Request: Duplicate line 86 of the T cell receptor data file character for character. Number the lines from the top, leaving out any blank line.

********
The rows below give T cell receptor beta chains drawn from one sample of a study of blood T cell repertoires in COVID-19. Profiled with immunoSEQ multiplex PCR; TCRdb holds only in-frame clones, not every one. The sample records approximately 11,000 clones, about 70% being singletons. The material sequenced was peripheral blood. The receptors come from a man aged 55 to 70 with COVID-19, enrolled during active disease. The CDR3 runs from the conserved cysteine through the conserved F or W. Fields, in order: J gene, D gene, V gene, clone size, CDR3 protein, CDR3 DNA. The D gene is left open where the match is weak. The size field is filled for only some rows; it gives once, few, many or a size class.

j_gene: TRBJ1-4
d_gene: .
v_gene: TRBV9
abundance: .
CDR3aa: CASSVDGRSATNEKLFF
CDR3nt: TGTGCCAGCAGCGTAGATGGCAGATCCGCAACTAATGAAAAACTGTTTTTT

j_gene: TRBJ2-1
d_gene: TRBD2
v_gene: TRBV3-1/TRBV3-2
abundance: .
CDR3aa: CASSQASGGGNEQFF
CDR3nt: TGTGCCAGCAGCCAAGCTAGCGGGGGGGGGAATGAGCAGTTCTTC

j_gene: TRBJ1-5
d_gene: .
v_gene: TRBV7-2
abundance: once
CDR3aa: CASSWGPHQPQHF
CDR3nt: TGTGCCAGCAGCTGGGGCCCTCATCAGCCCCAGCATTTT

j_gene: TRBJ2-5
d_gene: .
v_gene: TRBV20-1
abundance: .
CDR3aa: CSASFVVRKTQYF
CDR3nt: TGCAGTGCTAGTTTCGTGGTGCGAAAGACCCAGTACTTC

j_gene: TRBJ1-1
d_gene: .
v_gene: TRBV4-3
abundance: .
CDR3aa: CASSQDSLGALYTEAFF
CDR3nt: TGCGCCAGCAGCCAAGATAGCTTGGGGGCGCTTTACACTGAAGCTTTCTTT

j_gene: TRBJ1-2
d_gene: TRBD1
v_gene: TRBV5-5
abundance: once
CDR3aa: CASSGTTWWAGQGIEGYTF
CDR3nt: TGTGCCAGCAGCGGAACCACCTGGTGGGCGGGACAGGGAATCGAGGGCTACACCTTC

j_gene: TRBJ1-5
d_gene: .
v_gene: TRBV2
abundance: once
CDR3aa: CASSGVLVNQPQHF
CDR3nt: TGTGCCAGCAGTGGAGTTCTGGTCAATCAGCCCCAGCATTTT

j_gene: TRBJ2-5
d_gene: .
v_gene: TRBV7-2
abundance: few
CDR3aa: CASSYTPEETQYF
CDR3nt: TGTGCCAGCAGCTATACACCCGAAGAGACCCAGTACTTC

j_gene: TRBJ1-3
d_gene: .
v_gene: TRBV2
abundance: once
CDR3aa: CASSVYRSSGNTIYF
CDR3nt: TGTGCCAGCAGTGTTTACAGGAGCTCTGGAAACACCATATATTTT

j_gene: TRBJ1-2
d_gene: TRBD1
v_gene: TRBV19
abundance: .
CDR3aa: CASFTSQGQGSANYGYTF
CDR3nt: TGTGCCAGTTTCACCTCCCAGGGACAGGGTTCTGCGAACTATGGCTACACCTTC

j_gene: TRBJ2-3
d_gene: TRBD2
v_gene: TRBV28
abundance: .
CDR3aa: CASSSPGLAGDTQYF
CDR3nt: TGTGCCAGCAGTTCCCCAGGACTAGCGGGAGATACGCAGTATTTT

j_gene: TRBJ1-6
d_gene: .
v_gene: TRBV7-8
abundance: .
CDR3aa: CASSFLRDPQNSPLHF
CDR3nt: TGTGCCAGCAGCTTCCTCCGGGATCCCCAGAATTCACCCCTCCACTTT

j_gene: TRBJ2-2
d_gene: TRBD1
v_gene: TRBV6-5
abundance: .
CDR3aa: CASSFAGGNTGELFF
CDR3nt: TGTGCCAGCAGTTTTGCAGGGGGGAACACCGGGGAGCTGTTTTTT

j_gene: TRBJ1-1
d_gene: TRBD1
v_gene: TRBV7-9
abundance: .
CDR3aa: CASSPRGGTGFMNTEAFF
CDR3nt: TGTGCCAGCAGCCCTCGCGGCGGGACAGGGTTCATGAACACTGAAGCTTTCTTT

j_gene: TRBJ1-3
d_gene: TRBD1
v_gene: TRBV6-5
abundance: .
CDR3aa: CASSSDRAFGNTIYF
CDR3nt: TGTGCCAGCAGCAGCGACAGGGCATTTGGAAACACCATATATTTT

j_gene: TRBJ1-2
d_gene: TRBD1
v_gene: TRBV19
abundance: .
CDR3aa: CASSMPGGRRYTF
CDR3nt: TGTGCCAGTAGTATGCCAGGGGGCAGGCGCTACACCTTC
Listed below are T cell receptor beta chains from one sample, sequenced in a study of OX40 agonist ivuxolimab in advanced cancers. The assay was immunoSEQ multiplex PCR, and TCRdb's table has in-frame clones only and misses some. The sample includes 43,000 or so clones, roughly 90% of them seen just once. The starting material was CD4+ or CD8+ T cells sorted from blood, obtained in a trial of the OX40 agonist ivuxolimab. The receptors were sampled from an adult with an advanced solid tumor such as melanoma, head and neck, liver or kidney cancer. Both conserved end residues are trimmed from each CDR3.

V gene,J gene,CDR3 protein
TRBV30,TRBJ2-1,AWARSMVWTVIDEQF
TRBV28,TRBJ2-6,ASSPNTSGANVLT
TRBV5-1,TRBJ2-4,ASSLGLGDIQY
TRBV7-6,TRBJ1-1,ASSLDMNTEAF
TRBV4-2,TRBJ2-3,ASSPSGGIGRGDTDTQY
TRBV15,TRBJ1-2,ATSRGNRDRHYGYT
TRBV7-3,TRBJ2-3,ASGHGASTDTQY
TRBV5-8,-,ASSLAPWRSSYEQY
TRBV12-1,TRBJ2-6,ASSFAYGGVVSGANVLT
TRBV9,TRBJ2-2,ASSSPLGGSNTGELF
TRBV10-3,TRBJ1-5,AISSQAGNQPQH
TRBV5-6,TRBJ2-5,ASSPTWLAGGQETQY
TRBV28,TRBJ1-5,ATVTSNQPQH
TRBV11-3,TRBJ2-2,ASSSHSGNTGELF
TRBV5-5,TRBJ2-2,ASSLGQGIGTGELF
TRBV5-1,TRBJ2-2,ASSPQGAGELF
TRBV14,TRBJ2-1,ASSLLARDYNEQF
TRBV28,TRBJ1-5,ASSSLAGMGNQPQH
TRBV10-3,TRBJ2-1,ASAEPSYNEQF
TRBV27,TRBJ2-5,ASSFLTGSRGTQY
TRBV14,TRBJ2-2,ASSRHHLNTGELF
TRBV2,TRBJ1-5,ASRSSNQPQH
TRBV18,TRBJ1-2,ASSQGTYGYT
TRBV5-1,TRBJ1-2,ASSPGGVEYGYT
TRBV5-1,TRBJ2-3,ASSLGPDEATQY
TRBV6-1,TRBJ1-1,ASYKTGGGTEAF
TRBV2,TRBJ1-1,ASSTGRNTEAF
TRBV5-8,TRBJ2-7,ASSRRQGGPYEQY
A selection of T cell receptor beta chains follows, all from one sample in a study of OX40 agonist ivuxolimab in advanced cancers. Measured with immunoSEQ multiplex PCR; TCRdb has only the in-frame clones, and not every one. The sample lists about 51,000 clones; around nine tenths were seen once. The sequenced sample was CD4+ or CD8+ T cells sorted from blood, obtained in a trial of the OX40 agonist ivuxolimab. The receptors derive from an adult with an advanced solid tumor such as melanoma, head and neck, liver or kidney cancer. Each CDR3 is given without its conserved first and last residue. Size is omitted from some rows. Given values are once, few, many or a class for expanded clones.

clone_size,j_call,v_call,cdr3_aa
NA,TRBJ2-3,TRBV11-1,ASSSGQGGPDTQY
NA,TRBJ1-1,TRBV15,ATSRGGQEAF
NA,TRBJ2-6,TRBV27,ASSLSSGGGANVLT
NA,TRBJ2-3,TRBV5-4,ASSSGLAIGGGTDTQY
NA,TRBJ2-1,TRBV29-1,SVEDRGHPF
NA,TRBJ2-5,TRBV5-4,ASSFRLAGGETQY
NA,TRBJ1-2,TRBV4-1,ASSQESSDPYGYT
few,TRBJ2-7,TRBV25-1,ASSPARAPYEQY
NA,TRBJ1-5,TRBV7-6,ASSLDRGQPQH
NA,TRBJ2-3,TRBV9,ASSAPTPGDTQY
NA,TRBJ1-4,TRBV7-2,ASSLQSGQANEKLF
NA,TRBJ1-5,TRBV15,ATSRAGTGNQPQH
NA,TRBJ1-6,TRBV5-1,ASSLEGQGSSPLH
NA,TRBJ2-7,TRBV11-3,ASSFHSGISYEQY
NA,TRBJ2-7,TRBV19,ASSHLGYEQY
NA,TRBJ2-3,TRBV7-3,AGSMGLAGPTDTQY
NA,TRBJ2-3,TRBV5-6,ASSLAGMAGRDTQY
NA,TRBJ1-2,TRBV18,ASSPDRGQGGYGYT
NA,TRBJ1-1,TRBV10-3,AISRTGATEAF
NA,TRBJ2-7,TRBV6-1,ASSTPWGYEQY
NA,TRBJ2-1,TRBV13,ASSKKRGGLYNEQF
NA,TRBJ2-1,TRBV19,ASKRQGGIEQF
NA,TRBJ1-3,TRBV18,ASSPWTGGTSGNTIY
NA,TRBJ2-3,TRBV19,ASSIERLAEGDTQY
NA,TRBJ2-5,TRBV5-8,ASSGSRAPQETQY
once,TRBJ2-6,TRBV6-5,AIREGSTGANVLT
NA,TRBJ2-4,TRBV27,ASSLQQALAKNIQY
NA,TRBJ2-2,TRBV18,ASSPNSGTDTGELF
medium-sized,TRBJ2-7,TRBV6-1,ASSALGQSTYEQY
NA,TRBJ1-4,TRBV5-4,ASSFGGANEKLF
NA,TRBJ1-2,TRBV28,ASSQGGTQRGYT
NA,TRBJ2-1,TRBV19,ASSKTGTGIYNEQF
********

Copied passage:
j_gene: TRBJ1-3